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Other aspects of the MSN business also showed positive signs. Microsoft reported that MSN's total revenue increased 26 percent from the preceding quarter to $508 million, much of which was fueled by a 55 percent growth in online advertising revenue. Analysts speculate that much of this revenue stems from its paid-search deal with Overture Services, which has infused tens of millions of dollars into the coffers of MSN and Yahoo for the past few quarters.

Meanwhile, MSN's subscription revenue, which includes businesses such as an enhanced Hotmail, increased 9 percent during the quarter.

"We will continue to operate our narrowband business as long as it's a viable business for us. Our focus is going to be improving profitability rather than gaining subscribers at any cost," MSN's Gurry said. "At this point, we are really focused on delivering the best software service to consumers, so we prefer to differentiate on quality of service rather than price."

Bowling for broadband
Nevertheless, the future of the Internet clearly hinges on the rapid penetration of broadband into U.S. homes. AOL and MSN have shifted their broadband ambitions by hyping what they've dubbed "bring your own access" services. The idea is to sell their respective services as add-ons for people using other broadband providers.

Dial-up ISPs have tried before to buy broadband access in bulk and then resell it as their own services. However, given the cost of buying broadband from phone companies, the margins for reselling high-speed access were slim when compared with dial-up. Bring-your-own-access deals would allow AOL and MSN to sell just their content or thier software for $14.95 and $9.95 a month, respectively.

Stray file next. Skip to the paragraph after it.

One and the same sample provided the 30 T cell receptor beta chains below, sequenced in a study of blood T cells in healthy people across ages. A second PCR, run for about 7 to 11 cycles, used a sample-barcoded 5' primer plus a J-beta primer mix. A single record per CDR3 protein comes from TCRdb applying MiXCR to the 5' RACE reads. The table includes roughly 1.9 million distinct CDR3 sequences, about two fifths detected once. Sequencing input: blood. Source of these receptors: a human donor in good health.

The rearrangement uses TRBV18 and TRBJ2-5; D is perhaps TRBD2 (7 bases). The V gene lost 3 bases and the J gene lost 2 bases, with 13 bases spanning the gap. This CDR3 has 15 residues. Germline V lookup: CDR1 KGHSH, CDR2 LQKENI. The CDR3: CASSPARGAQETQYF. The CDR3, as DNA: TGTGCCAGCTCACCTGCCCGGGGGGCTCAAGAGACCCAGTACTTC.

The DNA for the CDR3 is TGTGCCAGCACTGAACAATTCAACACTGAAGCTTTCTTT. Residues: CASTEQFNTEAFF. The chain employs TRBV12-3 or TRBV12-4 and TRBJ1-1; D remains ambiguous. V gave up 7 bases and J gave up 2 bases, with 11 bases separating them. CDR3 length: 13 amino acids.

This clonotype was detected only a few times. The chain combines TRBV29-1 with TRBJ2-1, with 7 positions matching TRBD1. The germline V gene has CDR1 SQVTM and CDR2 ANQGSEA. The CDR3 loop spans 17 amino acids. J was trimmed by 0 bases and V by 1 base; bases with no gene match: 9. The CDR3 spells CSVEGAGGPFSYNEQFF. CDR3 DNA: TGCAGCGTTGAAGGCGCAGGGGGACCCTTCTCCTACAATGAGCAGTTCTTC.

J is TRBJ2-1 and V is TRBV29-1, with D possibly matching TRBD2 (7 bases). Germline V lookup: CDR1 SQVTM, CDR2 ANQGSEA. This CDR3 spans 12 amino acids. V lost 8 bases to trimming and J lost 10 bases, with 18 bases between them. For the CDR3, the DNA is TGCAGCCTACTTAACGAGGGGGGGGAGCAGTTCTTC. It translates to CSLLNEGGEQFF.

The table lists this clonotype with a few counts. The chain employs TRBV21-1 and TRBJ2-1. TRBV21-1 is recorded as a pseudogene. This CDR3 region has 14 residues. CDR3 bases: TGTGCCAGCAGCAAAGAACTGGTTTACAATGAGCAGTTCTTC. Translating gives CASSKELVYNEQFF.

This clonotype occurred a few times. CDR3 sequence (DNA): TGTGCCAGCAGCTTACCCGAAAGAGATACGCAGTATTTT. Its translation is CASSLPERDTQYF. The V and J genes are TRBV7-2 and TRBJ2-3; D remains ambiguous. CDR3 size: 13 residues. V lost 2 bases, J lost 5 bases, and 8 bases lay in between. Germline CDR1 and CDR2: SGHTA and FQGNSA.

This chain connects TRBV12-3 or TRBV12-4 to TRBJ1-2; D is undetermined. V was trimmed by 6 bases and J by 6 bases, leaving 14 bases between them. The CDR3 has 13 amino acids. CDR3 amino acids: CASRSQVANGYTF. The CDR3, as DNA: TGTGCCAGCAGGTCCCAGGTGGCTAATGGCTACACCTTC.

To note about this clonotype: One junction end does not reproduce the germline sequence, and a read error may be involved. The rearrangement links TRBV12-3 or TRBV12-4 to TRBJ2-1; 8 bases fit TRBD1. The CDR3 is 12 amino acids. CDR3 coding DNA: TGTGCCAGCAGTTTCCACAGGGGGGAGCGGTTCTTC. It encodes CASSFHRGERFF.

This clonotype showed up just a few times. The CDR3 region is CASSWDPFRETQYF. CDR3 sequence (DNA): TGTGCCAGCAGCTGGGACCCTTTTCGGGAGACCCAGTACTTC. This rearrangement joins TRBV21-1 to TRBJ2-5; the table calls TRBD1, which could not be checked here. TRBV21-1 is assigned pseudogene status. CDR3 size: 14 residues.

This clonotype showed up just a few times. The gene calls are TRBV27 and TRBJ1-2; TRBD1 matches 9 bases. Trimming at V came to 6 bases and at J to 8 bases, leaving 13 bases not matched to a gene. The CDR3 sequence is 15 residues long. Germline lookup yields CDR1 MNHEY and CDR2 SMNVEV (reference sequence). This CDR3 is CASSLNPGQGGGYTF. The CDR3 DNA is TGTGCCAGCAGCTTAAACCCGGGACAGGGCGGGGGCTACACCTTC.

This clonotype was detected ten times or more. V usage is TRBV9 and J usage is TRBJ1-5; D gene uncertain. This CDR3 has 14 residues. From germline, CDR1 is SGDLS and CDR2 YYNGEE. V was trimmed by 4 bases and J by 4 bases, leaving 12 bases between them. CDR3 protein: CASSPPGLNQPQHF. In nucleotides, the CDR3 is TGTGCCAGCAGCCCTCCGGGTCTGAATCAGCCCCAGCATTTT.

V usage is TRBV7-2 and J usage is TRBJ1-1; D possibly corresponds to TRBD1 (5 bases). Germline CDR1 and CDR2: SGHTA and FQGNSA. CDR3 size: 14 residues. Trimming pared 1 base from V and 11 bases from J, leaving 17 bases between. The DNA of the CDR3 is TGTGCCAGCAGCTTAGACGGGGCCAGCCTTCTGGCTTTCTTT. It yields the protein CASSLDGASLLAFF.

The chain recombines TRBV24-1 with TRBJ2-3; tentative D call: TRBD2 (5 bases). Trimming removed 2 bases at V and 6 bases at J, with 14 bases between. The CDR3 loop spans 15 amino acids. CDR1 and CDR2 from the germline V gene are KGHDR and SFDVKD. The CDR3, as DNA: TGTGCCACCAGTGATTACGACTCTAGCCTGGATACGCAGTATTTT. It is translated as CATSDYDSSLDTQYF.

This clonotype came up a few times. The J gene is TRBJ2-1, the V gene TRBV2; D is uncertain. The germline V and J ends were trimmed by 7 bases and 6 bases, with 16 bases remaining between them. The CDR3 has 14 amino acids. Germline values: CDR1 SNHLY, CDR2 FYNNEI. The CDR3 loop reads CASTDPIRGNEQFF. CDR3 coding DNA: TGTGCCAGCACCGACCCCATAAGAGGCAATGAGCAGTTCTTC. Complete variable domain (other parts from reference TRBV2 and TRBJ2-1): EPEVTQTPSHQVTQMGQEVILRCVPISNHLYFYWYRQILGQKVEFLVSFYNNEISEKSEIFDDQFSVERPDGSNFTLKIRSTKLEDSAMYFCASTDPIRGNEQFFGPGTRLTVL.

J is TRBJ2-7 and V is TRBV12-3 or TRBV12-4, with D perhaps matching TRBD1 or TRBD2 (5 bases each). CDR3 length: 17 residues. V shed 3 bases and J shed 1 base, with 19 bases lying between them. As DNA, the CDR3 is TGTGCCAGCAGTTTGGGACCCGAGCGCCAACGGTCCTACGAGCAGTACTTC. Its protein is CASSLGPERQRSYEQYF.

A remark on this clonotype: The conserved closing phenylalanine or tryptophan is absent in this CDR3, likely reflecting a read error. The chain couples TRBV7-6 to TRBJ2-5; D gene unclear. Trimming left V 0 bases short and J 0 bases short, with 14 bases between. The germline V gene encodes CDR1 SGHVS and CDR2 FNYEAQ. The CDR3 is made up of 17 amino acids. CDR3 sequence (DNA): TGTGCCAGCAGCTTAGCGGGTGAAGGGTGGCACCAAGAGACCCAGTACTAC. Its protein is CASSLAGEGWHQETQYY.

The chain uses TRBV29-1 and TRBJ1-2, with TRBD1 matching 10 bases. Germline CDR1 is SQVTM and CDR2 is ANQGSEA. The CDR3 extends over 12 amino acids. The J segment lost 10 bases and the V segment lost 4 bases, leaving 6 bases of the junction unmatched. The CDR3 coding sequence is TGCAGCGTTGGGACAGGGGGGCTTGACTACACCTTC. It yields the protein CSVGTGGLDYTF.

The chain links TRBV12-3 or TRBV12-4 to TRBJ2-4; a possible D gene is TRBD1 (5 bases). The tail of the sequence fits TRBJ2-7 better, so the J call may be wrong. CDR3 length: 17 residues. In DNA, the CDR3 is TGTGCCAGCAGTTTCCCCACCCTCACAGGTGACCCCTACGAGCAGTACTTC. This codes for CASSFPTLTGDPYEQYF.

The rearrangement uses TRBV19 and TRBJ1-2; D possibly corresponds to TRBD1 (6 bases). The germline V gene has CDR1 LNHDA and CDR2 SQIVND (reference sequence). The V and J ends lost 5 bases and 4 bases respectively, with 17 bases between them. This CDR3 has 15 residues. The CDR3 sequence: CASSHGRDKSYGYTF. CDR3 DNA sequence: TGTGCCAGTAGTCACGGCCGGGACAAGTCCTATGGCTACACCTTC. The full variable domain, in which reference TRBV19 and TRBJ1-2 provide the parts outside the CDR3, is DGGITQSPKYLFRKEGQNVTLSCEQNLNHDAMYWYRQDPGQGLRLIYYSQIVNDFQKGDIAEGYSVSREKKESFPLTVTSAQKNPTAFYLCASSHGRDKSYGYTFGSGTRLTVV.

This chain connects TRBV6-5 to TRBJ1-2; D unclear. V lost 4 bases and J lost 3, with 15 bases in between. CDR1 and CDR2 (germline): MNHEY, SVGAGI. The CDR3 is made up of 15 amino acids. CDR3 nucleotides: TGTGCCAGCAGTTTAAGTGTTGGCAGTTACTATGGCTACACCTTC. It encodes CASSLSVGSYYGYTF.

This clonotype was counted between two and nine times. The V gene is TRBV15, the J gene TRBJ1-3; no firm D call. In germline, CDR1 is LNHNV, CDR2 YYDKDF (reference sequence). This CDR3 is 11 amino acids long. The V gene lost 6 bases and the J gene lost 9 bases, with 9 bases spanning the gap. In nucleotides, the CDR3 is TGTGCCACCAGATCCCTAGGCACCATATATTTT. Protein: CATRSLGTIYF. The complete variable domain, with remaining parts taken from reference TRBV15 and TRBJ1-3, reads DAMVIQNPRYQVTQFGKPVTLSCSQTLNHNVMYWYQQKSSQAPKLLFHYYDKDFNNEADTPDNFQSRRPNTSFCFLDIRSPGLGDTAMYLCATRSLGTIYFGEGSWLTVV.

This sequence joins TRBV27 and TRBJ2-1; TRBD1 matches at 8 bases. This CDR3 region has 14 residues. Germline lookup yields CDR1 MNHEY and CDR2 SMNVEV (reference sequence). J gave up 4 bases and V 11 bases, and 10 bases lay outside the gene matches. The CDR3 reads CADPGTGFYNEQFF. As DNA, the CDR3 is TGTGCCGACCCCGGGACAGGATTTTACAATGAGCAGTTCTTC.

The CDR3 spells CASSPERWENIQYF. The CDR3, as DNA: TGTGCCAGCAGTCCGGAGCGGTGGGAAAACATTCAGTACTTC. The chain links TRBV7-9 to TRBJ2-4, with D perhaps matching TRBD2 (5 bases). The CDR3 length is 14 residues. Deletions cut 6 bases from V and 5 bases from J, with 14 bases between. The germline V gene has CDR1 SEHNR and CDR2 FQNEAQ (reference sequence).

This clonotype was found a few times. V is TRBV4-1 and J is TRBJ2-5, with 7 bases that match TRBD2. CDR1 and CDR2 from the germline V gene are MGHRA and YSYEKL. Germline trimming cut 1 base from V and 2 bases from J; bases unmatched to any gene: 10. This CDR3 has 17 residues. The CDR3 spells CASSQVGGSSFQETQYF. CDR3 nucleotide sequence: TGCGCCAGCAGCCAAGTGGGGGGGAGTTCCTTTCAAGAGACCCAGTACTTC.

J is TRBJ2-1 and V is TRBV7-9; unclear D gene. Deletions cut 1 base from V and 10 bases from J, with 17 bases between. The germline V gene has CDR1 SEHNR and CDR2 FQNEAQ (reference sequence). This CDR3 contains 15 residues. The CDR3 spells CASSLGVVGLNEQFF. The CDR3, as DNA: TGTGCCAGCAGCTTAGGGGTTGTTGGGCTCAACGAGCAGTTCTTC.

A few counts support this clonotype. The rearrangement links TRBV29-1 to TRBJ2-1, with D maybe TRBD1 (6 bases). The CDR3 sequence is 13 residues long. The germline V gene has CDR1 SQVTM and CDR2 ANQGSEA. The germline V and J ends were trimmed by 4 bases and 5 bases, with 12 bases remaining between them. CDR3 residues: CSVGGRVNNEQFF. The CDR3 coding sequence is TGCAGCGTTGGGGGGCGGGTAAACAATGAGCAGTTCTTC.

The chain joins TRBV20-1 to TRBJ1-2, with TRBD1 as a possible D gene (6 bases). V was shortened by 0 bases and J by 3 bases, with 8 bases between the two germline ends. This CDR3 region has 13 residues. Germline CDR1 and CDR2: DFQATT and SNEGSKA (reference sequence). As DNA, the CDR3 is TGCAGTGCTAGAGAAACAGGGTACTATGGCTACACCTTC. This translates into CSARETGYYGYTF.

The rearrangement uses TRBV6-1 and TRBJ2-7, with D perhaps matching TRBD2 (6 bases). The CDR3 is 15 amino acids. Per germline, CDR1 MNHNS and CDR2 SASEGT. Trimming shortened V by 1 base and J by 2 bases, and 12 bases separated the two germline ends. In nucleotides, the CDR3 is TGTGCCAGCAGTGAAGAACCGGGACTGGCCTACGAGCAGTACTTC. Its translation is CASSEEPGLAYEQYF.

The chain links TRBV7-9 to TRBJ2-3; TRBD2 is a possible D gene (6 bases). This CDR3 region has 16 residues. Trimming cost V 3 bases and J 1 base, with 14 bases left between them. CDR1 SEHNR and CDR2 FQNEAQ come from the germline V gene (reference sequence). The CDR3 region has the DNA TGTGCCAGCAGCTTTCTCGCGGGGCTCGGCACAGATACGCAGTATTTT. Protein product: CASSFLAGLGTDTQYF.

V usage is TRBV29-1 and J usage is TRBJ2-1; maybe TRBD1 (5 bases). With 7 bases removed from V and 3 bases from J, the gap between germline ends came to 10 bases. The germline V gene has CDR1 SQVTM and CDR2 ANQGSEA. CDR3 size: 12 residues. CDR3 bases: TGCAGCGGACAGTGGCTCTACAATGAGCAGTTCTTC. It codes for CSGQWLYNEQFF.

AOL, MSN and Yahoo have all stated their confidence that cable and telephone companies will want to partner with them on bundled content and access services.

Broadband to-do list
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So far, phone companies have taken steps, as evidenced by MSN's deals with Qwest Communications International and Verizon Communications, along with Yahoo's deal with SBC Communications.

Cable, on the other hand, is a different story. Companies such as Comcast and Time Warner Cable have spent hundreds of millions of dollars upgrading their systems to offer high-speed Net access. Not required by law to open their lines to other service providers, and stung by previous failures such as Excite@Home, cable companies have grown their broadband businesses without the help of AOL, MSN or Yahoo.

The question now is whether the access providers really need the help of those three Internet players to grow their broadband subscriber bases. Yahoo claims that its deal with SBC Communications has shown much benefit for both parties, but the company has not broken out what percentage of its SBC-Yahoo subscribers are new add-ons versus existing SBC digital subscriber line (DSL) customers who have migrated to the co-branded service.

Convincing Web users to pay an additional $9.95 to $14.95 a month on top of their hefty broadband bill will be a difficult sell.

"Content providers are trying to offer numerous bundles in test form, hoping that something is going to stick," said Youssef Squali, an equity analyst at First Albany. "While people are paying for extra storage and subscription content, people are not seeing the need to pay for these premium services on a mass basis."